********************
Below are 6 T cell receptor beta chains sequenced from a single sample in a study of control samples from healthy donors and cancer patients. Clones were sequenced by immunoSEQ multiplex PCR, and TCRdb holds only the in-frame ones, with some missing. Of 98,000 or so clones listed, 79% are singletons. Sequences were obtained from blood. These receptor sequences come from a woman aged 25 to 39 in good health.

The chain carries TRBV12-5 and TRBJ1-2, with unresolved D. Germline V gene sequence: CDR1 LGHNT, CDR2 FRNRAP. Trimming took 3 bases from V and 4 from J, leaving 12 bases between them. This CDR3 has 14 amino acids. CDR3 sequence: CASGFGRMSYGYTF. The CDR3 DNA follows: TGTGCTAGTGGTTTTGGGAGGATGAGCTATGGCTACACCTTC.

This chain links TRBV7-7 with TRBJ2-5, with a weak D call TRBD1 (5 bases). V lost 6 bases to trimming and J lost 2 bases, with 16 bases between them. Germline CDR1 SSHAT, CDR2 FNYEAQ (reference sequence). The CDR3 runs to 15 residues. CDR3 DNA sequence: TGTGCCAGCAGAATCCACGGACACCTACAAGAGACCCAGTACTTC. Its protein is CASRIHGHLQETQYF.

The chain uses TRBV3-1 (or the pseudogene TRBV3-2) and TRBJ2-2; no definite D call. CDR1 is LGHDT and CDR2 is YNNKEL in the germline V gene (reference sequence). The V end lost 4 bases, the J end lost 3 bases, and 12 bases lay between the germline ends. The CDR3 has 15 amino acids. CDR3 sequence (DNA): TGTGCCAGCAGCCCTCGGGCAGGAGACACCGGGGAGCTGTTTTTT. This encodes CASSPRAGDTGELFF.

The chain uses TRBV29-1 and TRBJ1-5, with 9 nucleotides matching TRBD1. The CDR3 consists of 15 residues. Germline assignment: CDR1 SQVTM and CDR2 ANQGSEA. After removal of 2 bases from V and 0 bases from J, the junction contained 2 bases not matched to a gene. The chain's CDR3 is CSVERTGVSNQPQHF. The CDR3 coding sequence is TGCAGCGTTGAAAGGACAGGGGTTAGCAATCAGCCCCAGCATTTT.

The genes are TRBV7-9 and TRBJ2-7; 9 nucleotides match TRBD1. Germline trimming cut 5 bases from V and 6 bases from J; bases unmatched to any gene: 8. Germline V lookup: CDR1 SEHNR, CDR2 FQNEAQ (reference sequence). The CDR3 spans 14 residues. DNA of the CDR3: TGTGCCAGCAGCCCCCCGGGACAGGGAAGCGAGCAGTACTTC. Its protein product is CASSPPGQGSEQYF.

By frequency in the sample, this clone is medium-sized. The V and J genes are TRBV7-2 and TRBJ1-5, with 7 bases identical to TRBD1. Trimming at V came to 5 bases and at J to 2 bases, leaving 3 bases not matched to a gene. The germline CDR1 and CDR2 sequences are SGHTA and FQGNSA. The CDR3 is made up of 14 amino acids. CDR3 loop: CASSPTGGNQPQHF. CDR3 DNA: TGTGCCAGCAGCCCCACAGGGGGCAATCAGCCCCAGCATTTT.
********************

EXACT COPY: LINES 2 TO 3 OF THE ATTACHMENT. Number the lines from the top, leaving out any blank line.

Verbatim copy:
The chain carries TRBV12-5 and TRBJ1-2, with unresolved D. Germline V gene sequence: CDR1 LGHNT, CDR2 FRNRAP. Trimming took 3 bases from V and 4 from J, leaving 12 bases between them. This CDR3 has 14 amino acids. CDR3 sequence: CASGFGRMSYGYTF. The CDR3 DNA follows: TGTGCTAGTGGTTTTGGGAGGATGAGCTATGGCTACACCTTC.

This chain links TRBV7-7 with TRBJ2-5, with a weak D call TRBD1 (5 bases). V lost 6 bases to trimming and J lost 2 bases, with 16 bases between them. Germline CDR1 SSHAT, CDR2 FNYEAQ (reference sequence). The CDR3 runs to 15 residues. CDR3 DNA sequence: TGTGCCAGCAGAATCCACGGACACCTACAAGAGACCCAGTACTTC. Its protein is CASRIHGHLQETQYF.